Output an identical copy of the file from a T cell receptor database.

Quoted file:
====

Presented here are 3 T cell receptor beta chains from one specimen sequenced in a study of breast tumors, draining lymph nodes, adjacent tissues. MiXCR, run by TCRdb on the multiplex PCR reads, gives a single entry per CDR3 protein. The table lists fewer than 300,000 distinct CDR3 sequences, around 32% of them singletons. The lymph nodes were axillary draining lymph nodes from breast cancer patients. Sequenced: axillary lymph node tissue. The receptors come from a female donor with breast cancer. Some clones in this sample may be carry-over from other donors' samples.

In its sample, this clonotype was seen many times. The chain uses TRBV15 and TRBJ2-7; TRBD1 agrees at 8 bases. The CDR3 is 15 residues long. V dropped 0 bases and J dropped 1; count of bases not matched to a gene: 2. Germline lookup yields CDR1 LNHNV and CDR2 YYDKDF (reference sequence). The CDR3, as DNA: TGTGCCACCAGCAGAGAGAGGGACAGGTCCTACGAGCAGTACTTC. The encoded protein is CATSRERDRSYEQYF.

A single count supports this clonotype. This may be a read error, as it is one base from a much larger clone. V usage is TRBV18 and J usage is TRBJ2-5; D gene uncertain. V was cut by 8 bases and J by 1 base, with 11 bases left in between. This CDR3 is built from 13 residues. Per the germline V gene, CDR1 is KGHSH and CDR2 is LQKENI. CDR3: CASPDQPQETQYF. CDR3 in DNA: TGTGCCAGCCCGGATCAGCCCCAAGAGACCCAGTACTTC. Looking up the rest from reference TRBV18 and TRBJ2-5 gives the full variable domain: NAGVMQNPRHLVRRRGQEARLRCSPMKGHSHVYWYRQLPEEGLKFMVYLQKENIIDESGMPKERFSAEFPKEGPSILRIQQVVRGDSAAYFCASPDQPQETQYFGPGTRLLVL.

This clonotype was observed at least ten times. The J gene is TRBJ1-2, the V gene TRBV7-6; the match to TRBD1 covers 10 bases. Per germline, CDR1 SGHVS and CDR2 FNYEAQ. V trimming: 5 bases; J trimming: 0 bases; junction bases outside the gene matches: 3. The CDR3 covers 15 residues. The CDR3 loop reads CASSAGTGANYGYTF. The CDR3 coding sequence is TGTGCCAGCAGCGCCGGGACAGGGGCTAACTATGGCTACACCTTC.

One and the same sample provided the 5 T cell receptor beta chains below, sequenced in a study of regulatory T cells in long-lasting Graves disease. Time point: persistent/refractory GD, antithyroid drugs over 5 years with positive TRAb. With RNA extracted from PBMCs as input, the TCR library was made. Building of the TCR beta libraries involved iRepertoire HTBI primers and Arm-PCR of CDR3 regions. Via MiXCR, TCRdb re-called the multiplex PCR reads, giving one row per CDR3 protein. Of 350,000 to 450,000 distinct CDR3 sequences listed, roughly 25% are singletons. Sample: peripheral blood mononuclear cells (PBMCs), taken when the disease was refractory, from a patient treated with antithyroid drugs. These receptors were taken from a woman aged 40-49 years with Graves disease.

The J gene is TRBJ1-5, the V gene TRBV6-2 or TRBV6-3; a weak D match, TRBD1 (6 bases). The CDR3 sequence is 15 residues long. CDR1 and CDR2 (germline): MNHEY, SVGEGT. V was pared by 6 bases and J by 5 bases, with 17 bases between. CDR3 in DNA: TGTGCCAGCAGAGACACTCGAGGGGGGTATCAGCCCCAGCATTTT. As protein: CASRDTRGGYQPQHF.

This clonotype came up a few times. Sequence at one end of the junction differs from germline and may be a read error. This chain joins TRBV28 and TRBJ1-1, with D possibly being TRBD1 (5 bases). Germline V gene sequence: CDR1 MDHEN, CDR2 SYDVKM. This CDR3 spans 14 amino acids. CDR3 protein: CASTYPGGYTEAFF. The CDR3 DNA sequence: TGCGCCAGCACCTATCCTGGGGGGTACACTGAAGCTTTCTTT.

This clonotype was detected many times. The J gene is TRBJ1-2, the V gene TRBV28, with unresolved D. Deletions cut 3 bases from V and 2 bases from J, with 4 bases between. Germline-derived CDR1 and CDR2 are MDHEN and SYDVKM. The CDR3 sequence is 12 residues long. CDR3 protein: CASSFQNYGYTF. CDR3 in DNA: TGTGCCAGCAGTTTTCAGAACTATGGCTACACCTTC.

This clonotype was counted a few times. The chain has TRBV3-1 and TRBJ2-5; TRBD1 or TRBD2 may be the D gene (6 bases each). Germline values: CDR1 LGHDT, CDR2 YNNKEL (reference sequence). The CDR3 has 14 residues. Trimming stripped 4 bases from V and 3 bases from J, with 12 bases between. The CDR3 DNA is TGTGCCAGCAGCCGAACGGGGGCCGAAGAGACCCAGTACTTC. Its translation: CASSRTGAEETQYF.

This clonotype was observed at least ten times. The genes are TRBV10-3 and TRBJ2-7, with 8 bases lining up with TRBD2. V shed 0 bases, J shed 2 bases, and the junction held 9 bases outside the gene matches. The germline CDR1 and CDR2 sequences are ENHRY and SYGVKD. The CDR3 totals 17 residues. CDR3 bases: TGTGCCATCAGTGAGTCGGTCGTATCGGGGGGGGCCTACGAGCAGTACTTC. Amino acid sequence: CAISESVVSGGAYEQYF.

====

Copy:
Presented here are 3 T cell receptor beta chains from one specimen sequenced in a study of breast tumors, draining lymph nodes, adjacent tissues. MiXCR, run by TCRdb on the multiplex PCR reads, gives a single entry per CDR3 protein. The table lists fewer than 300,000 distinct CDR3 sequences, around 32% of them singletons. The lymph nodes were axillary draining lymph nodes from breast cancer patients. Sequenced: axillary lymph node tissue. The receptors come from a female donor with breast cancer. Some clones in this sample may be carry-over from other donors' samples.

In its sample, this clonotype was seen many times. The chain uses TRBV15 and TRBJ2-7; TRBD1 agrees at 8 bases. The CDR3 is 15 residues long. V dropped 0 bases and J dropped 1; count of bases not matched to a gene: 2. Germline lookup yields CDR1 LNHNV and CDR2 YYDKDF (reference sequence). The CDR3, as DNA: TGTGCCACCAGCAGAGAGAGGGACAGGTCCTACGAGCAGTACTTC. The encoded protein is CATSRERDRSYEQYF.

A single count supports this clonotype. This may be a read error, as it is one base from a much larger clone. V usage is TRBV18 and J usage is TRBJ2-5; D gene uncertain. V was cut by 8 bases and J by 1 base, with 11 bases left in between. This CDR3 is built from 13 residues. Per the germline V gene, CDR1 is KGHSH and CDR2 is LQKENI. CDR3: CASPDQPQETQYF. CDR3 in DNA: TGTGCCAGCCCGGATCAGCCCCAAGAGACCCAGTACTTC. Looking up the rest from reference TRBV18 and TRBJ2-5 gives the full variable domain: NAGVMQNPRHLVRRRGQEARLRCSPMKGHSHVYWYRQLPEEGLKFMVYLQKENIIDESGMPKERFSAEFPKEGPSILRIQQVVRGDSAAYFCASPDQPQETQYFGPGTRLLVL.

This clonotype was observed at least ten times. The J gene is TRBJ1-2, the V gene TRBV7-6; the match to TRBD1 covers 10 bases. Per germline, CDR1 SGHVS and CDR2 FNYEAQ. V trimming: 5 bases; J trimming: 0 bases; junction bases outside the gene matches: 3. The CDR3 covers 15 residues. The CDR3 loop reads CASSAGTGANYGYTF. The CDR3 coding sequence is TGTGCCAGCAGCGCCGGGACAGGGGCTAACTATGGCTACACCTTC.

One and the same sample provided the 5 T cell receptor beta chains below, sequenced in a study of regulatory T cells in long-lasting Graves disease. Time point: persistent/refractory GD, antithyroid drugs over 5 years with positive TRAb. With RNA extracted from PBMCs as input, the TCR library was made. Building of the TCR beta libraries involved iRepertoire HTBI primers and Arm-PCR of CDR3 regions. Via MiXCR, TCRdb re-called the multiplex PCR reads, giving one row per CDR3 protein. Of 350,000 to 450,000 distinct CDR3 sequences listed, roughly 25% are singletons. Sample: peripheral blood mononuclear cells (PBMCs), taken when the disease was refractory, from a patient treated with antithyroid drugs. These receptors were taken from a woman aged 40-49 years with Graves disease.

The J gene is TRBJ1-5, the V gene TRBV6-2 or TRBV6-3; a weak D match, TRBD1 (6 bases). The CDR3 sequence is 15 residues long. CDR1 and CDR2 (germline): MNHEY, SVGEGT. V was pared by 6 bases and J by 5 bases, with 17 bases between. CDR3 in DNA: TGTGCCAGCAGAGACACTCGAGGGGGGTATCAGCCCCAGCATTTT. As protein: CASRDTRGGYQPQHF.

This clonotype came up a few times. Sequence at one end of the junction differs from germline and may be a read error. This chain joins TRBV28 and TRBJ1-1, with D possibly being TRBD1 (5 bases). Germline V gene sequence: CDR1 MDHEN, CDR2 SYDVKM. This CDR3 spans 14 amino acids. CDR3 protein: CASTYPGGYTEAFF. The CDR3 DNA sequence: TGCGCCAGCACCTATCCTGGGGGGTACACTGAAGCTTTCTTT.

This clonotype was detected many times. The J gene is TRBJ1-2, the V gene TRBV28, with unresolved D. Deletions cut 3 bases from V and 2 bases from J, with 4 bases between. Germline-derived CDR1 and CDR2 are MDHEN and SYDVKM. The CDR3 sequence is 12 residues long. CDR3 protein: CASSFQNYGYTF. CDR3 in DNA: TGTGCCAGCAGTTTTCAGAACTATGGCTACACCTTC.

This clonotype was counted a few times. The chain has TRBV3-1 and TRBJ2-5; TRBD1 or TRBD2 may be the D gene (6 bases each). Germline values: CDR1 LGHDT, CDR2 YNNKEL (reference sequence). The CDR3 has 14 residues. Trimming stripped 4 bases from V and 3 bases from J, with 12 bases between. The CDR3 DNA is TGTGCCAGCAGCCGAACGGGGGCCGAAGAGACCCAGTACTTC. Its translation: CASSRTGAEETQYF.

This clonotype was observed at least ten times. The genes are TRBV10-3 and TRBJ2-7, with 8 bases lining up with TRBD2. V shed 0 bases, J shed 2 bases, and the junction held 9 bases outside the gene matches. The germline CDR1 and CDR2 sequences are ENHRY and SYGVKD. The CDR3 totals 17 residues. CDR3 bases: TGTGCCATCAGTGAGTCGGTCGTATCGGGGGGGGCCTACGAGCAGTACTTC. Amino acid sequence: CAISESVVSGGAYEQYF.